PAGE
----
Marinus (praetorian prefect)

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Marinus was one of the most trusted and senior aides of the Byzantine emperor Anastasius I (r. 491–518). He served twice as praetorian prefect of the East, supervised some of Anastasius's tax reforms, supported the Emperor's pro-Monophysite policies and led the Byzantine navy in a crucial battle that ended for good the rebellion of general Vitalian in Thrace. He survived into the regime of Justin I (r. 518–527), when he held his second tenure as praetorian prefect, but was soon sidelined from power.


Semissis of Emperor Anastasius I (r. 491–518).

Marinus was a native of Apamea in Syria,[1] and, like most Syrians, a Monophysite.[2] Nothing is known of his early life, but in 498 he was appointed by Anastasius as the senior financial official (tractator, and later chartularius) of the fiscal department of the praetorian prefecture of the East responsible for the Diocese of Oriens, which encompassed his native Syria. His predecessor in the post, John the Paphlagonian, went on to supervise Anastasius's reform of Byzantine coinage.[3] From this position, Marinus became one of the Emperor's chief financial advisers, especially on matters of taxation; he was also responsible for the institution of the vindices, officials tasked with collecting the annona tax, which hitherto had been the responsibility of the provincial city councils. The details of the reform are obscure, and contemporary opinion on its effects is divided: John Lydus, whose stance is hostile to Marinus, blames it for impoverishing the provinces, while a panegyric by Priscian claims that it was a great relief to the farmers. Although the new system seems to have been successful in increasing state revenue, it was extensively modified and ultimately mostly abandoned in subsequent reigns.[1][4]

By the 500s, Marinus had emerged as "the most trusted adviser" (John B. Bury) of Anastasius, and was rewarded with his nomination to the praetorian prefecture of the East, probably in early 512. He seems to have held the post until early 515.[5] In autumn 512, Marinus encouraged Anastasius to openly support the Monophysite version of the Trisagion, which the Patriarch Timothy had inserted into liturgy even in the Hagia Sophia. As a result, the mostly Chalcedonian population of Constantinople launched a major riot on 4 November against the "heretical" version, forcing Marinus and Plato, the urban prefect, to respond with force in an attempt to quell the disturbance. The clashes continued, however, and on 6 November the Chalcedonian populace gathered in the Forum of Constantine and launched a riot that nearly cost Anastasius his throne: Anastasius's statues were thrown down, the aged general Areobindus, related by marriage to the Theodosian dynasty, was proclaimed emperor, and Marinus's house was torched. It took a personal appearance by Anastasius in the Hippodrome of Constantinople to calm the crowds, who demanded that Marinus and Plato be thrown to the beasts.[6]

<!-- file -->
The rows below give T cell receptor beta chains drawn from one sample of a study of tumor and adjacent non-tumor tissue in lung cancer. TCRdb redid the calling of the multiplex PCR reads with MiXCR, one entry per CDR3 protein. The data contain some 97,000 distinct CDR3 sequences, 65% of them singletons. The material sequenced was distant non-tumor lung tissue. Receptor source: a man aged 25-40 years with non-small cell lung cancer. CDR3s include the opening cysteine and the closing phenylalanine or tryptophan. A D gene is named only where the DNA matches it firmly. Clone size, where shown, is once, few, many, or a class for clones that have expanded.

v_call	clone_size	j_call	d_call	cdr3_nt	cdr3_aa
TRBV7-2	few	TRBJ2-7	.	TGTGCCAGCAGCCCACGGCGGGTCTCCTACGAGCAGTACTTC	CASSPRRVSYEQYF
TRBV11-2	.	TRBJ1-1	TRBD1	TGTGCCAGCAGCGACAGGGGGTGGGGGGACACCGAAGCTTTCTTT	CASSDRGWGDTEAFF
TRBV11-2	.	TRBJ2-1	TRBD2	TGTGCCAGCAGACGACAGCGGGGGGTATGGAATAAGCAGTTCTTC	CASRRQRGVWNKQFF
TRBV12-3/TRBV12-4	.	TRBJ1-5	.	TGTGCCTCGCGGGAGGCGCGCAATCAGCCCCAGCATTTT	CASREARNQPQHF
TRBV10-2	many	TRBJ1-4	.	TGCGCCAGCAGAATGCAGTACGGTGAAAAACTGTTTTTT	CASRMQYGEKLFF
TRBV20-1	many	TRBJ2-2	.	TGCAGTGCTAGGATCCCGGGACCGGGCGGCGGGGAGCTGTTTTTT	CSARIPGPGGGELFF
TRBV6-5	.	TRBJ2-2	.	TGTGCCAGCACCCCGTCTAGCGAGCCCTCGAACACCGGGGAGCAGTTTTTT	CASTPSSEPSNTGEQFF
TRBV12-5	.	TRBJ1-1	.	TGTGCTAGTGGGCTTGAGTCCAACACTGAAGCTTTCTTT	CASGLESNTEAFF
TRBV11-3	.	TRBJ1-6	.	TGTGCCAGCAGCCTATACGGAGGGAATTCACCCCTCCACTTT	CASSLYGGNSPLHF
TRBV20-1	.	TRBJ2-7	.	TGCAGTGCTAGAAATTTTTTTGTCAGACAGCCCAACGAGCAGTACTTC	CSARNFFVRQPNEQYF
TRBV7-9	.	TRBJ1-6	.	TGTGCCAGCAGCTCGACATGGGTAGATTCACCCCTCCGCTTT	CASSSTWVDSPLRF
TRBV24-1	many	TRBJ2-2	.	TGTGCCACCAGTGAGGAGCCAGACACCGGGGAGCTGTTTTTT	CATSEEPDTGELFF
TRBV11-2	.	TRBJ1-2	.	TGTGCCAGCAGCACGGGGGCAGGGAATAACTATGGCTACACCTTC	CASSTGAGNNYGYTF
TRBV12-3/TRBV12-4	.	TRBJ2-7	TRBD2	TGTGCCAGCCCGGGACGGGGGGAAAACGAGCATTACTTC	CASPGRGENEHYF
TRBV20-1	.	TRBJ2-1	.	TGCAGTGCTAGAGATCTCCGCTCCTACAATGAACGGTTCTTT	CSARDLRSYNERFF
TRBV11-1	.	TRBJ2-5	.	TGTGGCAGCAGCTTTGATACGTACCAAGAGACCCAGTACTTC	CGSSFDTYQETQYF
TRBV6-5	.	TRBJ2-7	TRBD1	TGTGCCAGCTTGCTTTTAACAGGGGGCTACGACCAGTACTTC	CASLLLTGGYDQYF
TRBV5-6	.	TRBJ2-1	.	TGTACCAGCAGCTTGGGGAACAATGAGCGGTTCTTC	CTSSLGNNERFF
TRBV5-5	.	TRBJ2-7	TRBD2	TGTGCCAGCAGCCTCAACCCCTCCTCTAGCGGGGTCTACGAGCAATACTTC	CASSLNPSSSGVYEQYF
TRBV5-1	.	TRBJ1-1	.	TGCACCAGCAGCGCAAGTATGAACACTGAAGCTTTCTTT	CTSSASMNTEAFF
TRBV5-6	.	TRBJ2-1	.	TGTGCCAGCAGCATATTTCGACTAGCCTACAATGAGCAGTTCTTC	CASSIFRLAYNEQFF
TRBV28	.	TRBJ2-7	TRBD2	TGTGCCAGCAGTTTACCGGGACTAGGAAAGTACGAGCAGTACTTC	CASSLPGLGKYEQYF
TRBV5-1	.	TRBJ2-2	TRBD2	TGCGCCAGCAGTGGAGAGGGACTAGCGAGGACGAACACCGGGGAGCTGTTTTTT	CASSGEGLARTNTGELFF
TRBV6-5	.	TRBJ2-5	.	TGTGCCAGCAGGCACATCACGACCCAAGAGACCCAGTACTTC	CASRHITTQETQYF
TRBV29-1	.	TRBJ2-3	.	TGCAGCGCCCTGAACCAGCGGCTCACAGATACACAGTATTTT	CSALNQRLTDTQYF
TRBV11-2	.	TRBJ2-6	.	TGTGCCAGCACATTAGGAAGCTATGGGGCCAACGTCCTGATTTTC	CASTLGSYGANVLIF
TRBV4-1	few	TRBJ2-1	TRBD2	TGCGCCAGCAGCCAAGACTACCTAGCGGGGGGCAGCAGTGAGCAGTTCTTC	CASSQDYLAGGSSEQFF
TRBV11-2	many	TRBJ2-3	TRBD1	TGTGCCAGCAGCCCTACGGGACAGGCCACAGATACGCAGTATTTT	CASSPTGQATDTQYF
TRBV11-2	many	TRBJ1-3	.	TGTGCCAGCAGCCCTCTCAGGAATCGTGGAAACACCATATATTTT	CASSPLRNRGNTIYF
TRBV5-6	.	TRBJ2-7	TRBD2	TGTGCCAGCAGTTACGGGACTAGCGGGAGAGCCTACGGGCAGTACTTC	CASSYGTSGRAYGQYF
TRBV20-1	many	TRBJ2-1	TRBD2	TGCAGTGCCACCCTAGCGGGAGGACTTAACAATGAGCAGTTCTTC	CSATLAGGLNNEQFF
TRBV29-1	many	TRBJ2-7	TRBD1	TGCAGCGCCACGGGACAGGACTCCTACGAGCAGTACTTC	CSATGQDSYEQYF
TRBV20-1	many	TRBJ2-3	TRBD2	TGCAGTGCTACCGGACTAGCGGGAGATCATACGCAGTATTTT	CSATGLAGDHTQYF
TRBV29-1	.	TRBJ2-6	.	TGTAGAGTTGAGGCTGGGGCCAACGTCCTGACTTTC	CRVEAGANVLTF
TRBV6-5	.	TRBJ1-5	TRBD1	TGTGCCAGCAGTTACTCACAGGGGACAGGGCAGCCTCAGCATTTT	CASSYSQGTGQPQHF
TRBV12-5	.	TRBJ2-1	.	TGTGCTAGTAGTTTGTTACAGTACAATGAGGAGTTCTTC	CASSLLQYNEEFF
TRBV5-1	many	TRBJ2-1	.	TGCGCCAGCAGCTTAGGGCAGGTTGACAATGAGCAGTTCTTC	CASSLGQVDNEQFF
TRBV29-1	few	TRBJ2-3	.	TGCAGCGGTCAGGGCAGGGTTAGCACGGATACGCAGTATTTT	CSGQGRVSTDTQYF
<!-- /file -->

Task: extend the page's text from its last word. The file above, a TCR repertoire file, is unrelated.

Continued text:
In 515, Marinus was entrusted by Anastasius with leading the campaign against Vitalian, the magister militum per Thracias who had rebelled against Anastasius's pro-Monophysite policies and was marching on the imperial capital, Constantinople. This unusual appointment of a civil official to command an army was due to the reluctance of the two generals commanding the imperial armies around Constantinople, Patricius and John, to confront Vitalian, whom they had known personally. Despite his lack of military experience, Marinus defeated the rebel fleet in a battle at the entrance of the Golden Horn; according to the report of John Malalas, this was achieved through the use of a sulfur-based chemical substance invented by a certain Proclus of Athens, similar to the later Greek fire. Marinus then landed with his men on the shore of Sycae and defeated the rebels he found there. Disheartened by the losses suffered, Vitalian and his army fled north under cover of night.[7]

Although he is recorded to have joined with the praepositus sacri cubiculi Amantius in instigating disturbances in the Hagia Sophia shortly after the elevation of Justin I (r. 518–527) to the throne, Marinus managed to survive the transition to the new regime: he was named praetorian prefect for a second time in 519, and was even said to have decorated a public bath with scenes from the life of Justin, including his arrival to Constantinople as a poor peasant.[8] He died sometime before 539.[2] Of his family it is only known that he had a daughter, and that her son was named governor in Libya (either Marmarica or Cyrenaica), where he proved particularly rapacious.[9]



  1. ^ a b Martindale, Jones & Morris 1980, p. 726.
  2. ^ a b Martindale, Jones & Morris 1980, p. 727.
  3. ^ Martindale, Jones & Morris 1980, pp. 604–605, 726.
  4. ^ Bury 1958, pp. 442–444.
  5. ^ Martindale, Jones & Morris 1980, pp. 726–727; Bury 1958, pp. 443, 470.
  6. ^ Martindale, Jones & Morris 1980, pp. 144, 727; Bury 1958, pp. 438–439.
  7. ^ Martindale, Jones & Morris 1980, pp. 57, 294, 727, 842; Bury 1958, pp. 451–452.
  8. ^ Martindale, Jones & Morris 1980, pp. 67, 727; Bury 1958, p. 470.
  9. ^ Martindale, Jones & Morris 1980, p. 728.